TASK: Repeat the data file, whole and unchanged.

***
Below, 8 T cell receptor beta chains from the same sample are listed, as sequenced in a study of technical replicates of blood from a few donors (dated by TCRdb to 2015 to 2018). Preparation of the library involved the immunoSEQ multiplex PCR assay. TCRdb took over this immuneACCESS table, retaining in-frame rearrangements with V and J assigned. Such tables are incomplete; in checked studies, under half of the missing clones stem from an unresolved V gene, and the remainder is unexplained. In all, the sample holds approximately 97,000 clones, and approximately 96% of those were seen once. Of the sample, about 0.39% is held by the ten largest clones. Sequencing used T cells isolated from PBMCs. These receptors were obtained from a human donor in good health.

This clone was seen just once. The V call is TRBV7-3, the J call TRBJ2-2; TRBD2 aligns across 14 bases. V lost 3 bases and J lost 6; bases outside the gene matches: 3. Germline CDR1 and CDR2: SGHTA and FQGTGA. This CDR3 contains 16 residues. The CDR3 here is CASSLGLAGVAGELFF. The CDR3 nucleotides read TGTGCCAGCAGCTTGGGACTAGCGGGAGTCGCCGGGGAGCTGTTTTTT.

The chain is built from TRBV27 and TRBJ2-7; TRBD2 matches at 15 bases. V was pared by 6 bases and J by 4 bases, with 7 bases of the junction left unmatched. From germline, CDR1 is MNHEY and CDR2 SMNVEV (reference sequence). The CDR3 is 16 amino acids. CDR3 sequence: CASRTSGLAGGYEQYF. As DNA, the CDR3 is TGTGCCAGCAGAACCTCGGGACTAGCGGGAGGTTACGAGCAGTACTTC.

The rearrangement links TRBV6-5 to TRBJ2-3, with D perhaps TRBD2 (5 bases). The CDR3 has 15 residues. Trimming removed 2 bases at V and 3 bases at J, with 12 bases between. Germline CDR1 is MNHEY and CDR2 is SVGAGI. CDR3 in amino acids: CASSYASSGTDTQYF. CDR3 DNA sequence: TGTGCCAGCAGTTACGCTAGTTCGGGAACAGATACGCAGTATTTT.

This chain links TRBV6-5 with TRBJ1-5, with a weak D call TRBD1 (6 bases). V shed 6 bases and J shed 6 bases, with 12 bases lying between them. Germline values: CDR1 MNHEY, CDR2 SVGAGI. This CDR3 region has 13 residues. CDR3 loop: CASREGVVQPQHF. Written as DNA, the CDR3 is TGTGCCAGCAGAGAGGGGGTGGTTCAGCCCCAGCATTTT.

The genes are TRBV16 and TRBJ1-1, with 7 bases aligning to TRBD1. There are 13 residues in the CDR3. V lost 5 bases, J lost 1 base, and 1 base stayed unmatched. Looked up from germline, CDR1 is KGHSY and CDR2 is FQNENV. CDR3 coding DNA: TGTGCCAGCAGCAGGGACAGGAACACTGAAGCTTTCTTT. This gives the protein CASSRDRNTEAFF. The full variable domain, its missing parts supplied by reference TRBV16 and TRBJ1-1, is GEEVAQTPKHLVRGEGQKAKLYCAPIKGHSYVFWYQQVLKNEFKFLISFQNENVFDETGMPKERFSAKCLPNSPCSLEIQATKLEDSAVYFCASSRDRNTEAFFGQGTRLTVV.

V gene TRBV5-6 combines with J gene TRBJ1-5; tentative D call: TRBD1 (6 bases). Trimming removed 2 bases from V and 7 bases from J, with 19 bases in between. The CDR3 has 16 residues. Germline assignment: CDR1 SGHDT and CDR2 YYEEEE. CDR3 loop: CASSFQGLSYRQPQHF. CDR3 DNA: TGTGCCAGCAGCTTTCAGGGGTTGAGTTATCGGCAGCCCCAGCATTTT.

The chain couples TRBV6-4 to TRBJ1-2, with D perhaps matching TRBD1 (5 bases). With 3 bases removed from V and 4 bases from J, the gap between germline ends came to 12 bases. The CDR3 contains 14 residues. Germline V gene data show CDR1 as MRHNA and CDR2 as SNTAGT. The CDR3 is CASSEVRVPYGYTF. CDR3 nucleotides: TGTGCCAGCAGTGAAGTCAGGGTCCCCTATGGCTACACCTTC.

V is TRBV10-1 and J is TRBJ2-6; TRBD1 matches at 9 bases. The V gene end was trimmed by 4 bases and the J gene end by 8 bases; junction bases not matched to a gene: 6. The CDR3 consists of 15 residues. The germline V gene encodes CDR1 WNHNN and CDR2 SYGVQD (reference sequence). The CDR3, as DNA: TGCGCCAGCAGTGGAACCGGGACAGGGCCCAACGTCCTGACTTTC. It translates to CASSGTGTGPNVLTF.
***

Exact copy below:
Below, 8 T cell receptor beta chains from the same sample are listed, as sequenced in a study of technical replicates of blood from a few donors (dated by TCRdb to 2015 to 2018). Preparation of the library involved the immunoSEQ multiplex PCR assay. TCRdb took over this immuneACCESS table, retaining in-frame rearrangements with V and J assigned. Such tables are incomplete; in checked studies, under half of the missing clones stem from an unresolved V gene, and the remainder is unexplained. In all, the sample holds approximately 97,000 clones, and approximately 96% of those were seen once. Of the sample, about 0.39% is held by the ten largest clones. Sequencing used T cells isolated from PBMCs. These receptors were obtained from a human donor in good health.

This clone was seen just once. The V call is TRBV7-3, the J call TRBJ2-2; TRBD2 aligns across 14 bases. V lost 3 bases and J lost 6; bases outside the gene matches: 3. Germline CDR1 and CDR2: SGHTA and FQGTGA. This CDR3 contains 16 residues. The CDR3 here is CASSLGLAGVAGELFF. The CDR3 nucleotides read TGTGCCAGCAGCTTGGGACTAGCGGGAGTCGCCGGGGAGCTGTTTTTT.

The chain is built from TRBV27 and TRBJ2-7; TRBD2 matches at 15 bases. V was pared by 6 bases and J by 4 bases, with 7 bases of the junction left unmatched. From germline, CDR1 is MNHEY and CDR2 SMNVEV (reference sequence). The CDR3 is 16 amino acids. CDR3 sequence: CASRTSGLAGGYEQYF. As DNA, the CDR3 is TGTGCCAGCAGAACCTCGGGACTAGCGGGAGGTTACGAGCAGTACTTC.

The rearrangement links TRBV6-5 to TRBJ2-3, with D perhaps TRBD2 (5 bases). The CDR3 has 15 residues. Trimming removed 2 bases at V and 3 bases at J, with 12 bases between. Germline CDR1 is MNHEY and CDR2 is SVGAGI. CDR3 in amino acids: CASSYASSGTDTQYF. CDR3 DNA sequence: TGTGCCAGCAGTTACGCTAGTTCGGGAACAGATACGCAGTATTTT.

This chain links TRBV6-5 with TRBJ1-5, with a weak D call TRBD1 (6 bases). V shed 6 bases and J shed 6 bases, with 12 bases lying between them. Germline values: CDR1 MNHEY, CDR2 SVGAGI. This CDR3 region has 13 residues. CDR3 loop: CASREGVVQPQHF. Written as DNA, the CDR3 is TGTGCCAGCAGAGAGGGGGTGGTTCAGCCCCAGCATTTT.

The genes are TRBV16 and TRBJ1-1, with 7 bases aligning to TRBD1. There are 13 residues in the CDR3. V lost 5 bases, J lost 1 base, and 1 base stayed unmatched. Looked up from germline, CDR1 is KGHSY and CDR2 is FQNENV. CDR3 coding DNA: TGTGCCAGCAGCAGGGACAGGAACACTGAAGCTTTCTTT. This gives the protein CASSRDRNTEAFF. The full variable domain, its missing parts supplied by reference TRBV16 and TRBJ1-1, is GEEVAQTPKHLVRGEGQKAKLYCAPIKGHSYVFWYQQVLKNEFKFLISFQNENVFDETGMPKERFSAKCLPNSPCSLEIQATKLEDSAVYFCASSRDRNTEAFFGQGTRLTVV.

V gene TRBV5-6 combines with J gene TRBJ1-5; tentative D call: TRBD1 (6 bases). Trimming removed 2 bases from V and 7 bases from J, with 19 bases in between. The CDR3 has 16 residues. Germline assignment: CDR1 SGHDT and CDR2 YYEEEE. CDR3 loop: CASSFQGLSYRQPQHF. CDR3 DNA: TGTGCCAGCAGCTTTCAGGGGTTGAGTTATCGGCAGCCCCAGCATTTT.

The chain couples TRBV6-4 to TRBJ1-2, with D perhaps matching TRBD1 (5 bases). With 3 bases removed from V and 4 bases from J, the gap between germline ends came to 12 bases. The CDR3 contains 14 residues. Germline V gene data show CDR1 as MRHNA and CDR2 as SNTAGT. The CDR3 is CASSEVRVPYGYTF. CDR3 nucleotides: TGTGCCAGCAGTGAAGTCAGGGTCCCCTATGGCTACACCTTC.

V is TRBV10-1 and J is TRBJ2-6; TRBD1 matches at 9 bases. The V gene end was trimmed by 4 bases and the J gene end by 8 bases; junction bases not matched to a gene: 6. The CDR3 consists of 15 residues. The germline V gene encodes CDR1 WNHNN and CDR2 SYGVQD (reference sequence). The CDR3, as DNA: TGCGCCAGCAGTGGAACCGGGACAGGGCCCAACGTCCTGACTTTC. It translates to CASSGTGTGPNVLTF.